The Good Boss

The Good Boss ★★★★

In some ways, work is the most important social structure of our time. This idea seems like the thematic core of El buen patrón, the titular good boss of which is to his employees a friend, a doctor, a judge, a lover, and most importantly, a father, all at once. Like a chameleon, he transforms, playing whichever role suits him in any particular relationship. It should not surprise that all he gives can be taken away as easily; after all, the act only serves the bottom line, represented in the film by an award the company is about to receive.

True to the inconclusive title (good in what sense?), there's something seriously uncanny about Blanco. Bardem is fantastic and nicely ambiguous in the lead role, portraying with ease a person who can go from a warm smile to annoyance to back again in seconds – or, perhaps, a person for whom there is really no difference, a person for whom both are a performance.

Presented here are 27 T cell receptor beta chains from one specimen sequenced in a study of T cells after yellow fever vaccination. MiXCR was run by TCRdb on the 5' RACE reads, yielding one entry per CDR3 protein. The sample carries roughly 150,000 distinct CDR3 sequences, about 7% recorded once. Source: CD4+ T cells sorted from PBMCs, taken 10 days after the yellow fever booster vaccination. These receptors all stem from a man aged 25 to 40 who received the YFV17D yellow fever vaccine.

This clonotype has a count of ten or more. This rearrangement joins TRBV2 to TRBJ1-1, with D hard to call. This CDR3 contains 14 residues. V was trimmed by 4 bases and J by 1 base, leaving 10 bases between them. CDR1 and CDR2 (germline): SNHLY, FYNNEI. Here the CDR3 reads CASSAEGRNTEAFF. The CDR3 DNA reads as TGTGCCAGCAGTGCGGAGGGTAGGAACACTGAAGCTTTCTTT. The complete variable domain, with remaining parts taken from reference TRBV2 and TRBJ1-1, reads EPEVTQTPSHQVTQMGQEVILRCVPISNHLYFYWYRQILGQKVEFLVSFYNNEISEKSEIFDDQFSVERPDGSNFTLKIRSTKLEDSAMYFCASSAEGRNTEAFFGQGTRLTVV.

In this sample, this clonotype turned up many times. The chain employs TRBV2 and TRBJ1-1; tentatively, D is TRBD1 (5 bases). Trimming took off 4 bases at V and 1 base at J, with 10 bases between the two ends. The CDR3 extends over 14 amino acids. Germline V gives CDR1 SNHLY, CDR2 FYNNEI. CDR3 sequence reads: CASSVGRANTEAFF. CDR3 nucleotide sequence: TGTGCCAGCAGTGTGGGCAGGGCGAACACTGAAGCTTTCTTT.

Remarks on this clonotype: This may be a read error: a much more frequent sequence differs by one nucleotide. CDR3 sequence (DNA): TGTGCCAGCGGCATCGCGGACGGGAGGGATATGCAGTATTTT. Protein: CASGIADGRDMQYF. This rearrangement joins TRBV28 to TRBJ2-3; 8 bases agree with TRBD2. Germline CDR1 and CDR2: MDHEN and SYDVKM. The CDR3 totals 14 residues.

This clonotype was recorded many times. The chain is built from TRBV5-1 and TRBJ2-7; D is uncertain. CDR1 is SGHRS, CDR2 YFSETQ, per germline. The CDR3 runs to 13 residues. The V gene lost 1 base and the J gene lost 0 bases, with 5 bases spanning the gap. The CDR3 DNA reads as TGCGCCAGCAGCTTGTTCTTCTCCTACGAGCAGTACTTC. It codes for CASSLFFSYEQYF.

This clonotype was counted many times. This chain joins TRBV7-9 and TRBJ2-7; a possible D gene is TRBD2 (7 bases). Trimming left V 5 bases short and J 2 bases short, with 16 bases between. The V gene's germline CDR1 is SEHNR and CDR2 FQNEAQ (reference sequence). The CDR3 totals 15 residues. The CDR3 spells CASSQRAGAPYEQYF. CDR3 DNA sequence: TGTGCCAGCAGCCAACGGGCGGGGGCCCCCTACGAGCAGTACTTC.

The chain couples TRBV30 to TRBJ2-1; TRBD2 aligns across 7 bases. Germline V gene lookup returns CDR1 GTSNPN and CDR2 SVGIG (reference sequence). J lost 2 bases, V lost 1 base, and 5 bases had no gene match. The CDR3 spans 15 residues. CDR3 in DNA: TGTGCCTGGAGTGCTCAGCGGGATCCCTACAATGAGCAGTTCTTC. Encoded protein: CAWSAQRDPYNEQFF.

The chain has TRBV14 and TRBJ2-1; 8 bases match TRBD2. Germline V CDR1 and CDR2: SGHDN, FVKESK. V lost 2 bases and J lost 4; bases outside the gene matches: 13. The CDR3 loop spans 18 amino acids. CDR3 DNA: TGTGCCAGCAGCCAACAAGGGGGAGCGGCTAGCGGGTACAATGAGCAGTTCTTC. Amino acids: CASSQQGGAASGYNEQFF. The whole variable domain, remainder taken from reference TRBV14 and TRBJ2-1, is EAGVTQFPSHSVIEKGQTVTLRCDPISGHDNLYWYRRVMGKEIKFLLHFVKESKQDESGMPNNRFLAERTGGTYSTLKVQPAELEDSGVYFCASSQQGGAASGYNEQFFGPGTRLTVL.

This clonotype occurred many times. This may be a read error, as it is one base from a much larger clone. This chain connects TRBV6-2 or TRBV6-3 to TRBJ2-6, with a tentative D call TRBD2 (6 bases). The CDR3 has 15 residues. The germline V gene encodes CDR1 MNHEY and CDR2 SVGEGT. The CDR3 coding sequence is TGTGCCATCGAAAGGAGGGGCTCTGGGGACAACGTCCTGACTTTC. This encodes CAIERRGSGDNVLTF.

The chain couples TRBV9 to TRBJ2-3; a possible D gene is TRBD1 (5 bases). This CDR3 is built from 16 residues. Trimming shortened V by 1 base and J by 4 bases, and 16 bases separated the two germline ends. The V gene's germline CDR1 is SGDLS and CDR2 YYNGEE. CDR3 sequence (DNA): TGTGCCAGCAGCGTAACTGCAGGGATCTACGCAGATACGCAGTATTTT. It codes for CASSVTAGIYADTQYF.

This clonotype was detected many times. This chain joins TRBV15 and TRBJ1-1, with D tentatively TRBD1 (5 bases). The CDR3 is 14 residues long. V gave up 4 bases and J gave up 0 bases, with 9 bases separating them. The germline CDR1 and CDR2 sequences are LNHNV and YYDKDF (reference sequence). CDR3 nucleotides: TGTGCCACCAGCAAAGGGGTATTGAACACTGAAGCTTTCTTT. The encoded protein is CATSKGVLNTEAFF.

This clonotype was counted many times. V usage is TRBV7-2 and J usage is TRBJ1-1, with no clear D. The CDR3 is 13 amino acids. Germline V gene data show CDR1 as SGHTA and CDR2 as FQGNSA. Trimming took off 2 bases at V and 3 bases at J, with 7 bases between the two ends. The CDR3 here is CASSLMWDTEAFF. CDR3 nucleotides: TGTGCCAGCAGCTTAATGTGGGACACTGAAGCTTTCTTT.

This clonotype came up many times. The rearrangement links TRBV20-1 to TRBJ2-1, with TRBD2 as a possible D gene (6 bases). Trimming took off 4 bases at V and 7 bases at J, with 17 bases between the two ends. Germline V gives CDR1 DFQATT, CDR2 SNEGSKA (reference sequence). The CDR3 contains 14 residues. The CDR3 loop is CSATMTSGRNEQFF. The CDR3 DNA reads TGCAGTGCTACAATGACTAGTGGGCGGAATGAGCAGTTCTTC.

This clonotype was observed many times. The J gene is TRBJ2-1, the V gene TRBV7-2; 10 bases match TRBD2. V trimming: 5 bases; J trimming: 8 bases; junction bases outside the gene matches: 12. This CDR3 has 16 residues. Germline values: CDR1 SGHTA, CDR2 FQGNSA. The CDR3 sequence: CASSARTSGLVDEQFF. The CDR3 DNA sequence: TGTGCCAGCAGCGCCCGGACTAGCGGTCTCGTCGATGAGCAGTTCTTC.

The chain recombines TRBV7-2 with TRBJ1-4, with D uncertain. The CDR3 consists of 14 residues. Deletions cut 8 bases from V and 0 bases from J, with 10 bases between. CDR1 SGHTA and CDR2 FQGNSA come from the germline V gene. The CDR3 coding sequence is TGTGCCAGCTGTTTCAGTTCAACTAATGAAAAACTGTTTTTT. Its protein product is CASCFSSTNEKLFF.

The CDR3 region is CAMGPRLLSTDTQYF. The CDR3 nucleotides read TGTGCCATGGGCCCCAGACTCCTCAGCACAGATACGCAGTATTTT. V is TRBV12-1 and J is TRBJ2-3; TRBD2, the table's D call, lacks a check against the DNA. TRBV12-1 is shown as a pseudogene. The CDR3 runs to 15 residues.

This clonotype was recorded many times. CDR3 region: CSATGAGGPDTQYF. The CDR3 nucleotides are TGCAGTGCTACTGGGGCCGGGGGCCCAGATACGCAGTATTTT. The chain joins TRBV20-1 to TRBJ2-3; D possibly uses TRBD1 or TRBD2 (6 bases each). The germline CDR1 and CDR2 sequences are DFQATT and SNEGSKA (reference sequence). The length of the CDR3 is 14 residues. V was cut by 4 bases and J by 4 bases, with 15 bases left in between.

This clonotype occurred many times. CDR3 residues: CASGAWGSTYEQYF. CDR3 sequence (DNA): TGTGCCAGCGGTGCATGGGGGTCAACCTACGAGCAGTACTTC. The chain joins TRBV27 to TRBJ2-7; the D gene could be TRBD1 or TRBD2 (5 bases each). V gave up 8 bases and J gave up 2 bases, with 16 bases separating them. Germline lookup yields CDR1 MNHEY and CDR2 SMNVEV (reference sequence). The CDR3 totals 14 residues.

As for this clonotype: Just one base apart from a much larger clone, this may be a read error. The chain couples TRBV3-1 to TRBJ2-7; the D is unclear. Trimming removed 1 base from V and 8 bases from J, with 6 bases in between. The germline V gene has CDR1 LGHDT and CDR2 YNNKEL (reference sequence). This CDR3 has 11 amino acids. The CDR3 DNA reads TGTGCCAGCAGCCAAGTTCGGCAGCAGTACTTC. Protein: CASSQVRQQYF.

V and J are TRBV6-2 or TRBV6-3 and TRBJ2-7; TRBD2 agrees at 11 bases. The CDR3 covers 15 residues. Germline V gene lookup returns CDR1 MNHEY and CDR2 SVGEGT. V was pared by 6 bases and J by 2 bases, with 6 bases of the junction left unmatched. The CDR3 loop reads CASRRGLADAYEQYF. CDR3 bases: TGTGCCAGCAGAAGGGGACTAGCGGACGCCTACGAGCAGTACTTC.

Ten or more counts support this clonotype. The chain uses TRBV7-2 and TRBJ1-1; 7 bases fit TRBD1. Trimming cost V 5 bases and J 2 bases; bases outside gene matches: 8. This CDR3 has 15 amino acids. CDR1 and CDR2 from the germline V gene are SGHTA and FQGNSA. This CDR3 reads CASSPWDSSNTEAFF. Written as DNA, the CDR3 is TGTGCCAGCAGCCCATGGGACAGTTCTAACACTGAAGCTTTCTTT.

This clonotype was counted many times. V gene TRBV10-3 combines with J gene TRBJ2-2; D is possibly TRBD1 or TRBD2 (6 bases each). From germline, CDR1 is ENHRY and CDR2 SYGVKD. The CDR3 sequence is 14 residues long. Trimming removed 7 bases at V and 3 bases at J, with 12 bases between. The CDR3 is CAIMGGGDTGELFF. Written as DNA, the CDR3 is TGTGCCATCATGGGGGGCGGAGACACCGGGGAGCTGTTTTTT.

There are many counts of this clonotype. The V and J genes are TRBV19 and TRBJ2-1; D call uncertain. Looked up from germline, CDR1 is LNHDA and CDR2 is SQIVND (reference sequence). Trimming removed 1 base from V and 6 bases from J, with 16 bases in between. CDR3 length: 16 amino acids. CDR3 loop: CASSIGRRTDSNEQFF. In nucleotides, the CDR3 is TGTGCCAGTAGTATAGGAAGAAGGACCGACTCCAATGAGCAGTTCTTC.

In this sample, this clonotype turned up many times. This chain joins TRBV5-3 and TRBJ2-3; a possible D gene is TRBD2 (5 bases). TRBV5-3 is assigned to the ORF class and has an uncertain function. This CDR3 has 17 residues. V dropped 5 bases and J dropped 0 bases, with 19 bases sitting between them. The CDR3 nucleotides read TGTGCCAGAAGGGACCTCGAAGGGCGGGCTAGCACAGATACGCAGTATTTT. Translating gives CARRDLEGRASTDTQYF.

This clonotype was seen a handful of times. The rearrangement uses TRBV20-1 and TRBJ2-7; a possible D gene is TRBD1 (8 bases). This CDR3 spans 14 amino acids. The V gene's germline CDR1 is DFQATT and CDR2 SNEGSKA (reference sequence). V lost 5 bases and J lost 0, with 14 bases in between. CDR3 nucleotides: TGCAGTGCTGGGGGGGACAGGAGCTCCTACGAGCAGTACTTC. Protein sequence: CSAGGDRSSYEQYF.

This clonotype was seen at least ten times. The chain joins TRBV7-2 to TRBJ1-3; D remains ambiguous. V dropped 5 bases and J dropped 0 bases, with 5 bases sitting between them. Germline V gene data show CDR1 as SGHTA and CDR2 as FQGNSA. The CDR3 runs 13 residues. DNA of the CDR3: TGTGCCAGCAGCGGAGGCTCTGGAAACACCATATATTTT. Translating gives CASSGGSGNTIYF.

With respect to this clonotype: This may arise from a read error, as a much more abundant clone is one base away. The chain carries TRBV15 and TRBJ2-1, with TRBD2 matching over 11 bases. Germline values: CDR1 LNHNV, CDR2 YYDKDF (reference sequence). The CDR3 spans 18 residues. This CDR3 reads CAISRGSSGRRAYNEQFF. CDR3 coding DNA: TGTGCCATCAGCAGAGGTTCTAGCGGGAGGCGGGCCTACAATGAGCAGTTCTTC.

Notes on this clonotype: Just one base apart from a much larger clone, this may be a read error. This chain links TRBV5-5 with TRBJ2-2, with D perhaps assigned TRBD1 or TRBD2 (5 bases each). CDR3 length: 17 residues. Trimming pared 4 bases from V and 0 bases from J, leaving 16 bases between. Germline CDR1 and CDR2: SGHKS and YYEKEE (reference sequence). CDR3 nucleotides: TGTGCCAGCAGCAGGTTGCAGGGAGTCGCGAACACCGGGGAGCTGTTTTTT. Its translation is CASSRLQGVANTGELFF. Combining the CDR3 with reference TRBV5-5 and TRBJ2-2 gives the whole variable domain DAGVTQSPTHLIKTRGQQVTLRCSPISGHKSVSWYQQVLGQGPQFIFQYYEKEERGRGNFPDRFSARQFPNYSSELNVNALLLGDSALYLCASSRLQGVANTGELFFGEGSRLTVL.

The comedy is understated, but there are some subtle bits that really work for me. I loved it when Blanco first met Miralles at an expensive restaurant and then his wife at a cheap burger place. Even if a little too long and suffering from a constant editing problem with how the chapters end very suddenly, the film is a pretty nice watch; the complex network of intersecting subplots formed by Blanco's relationships to his different employees provides a satisfying plot structure.

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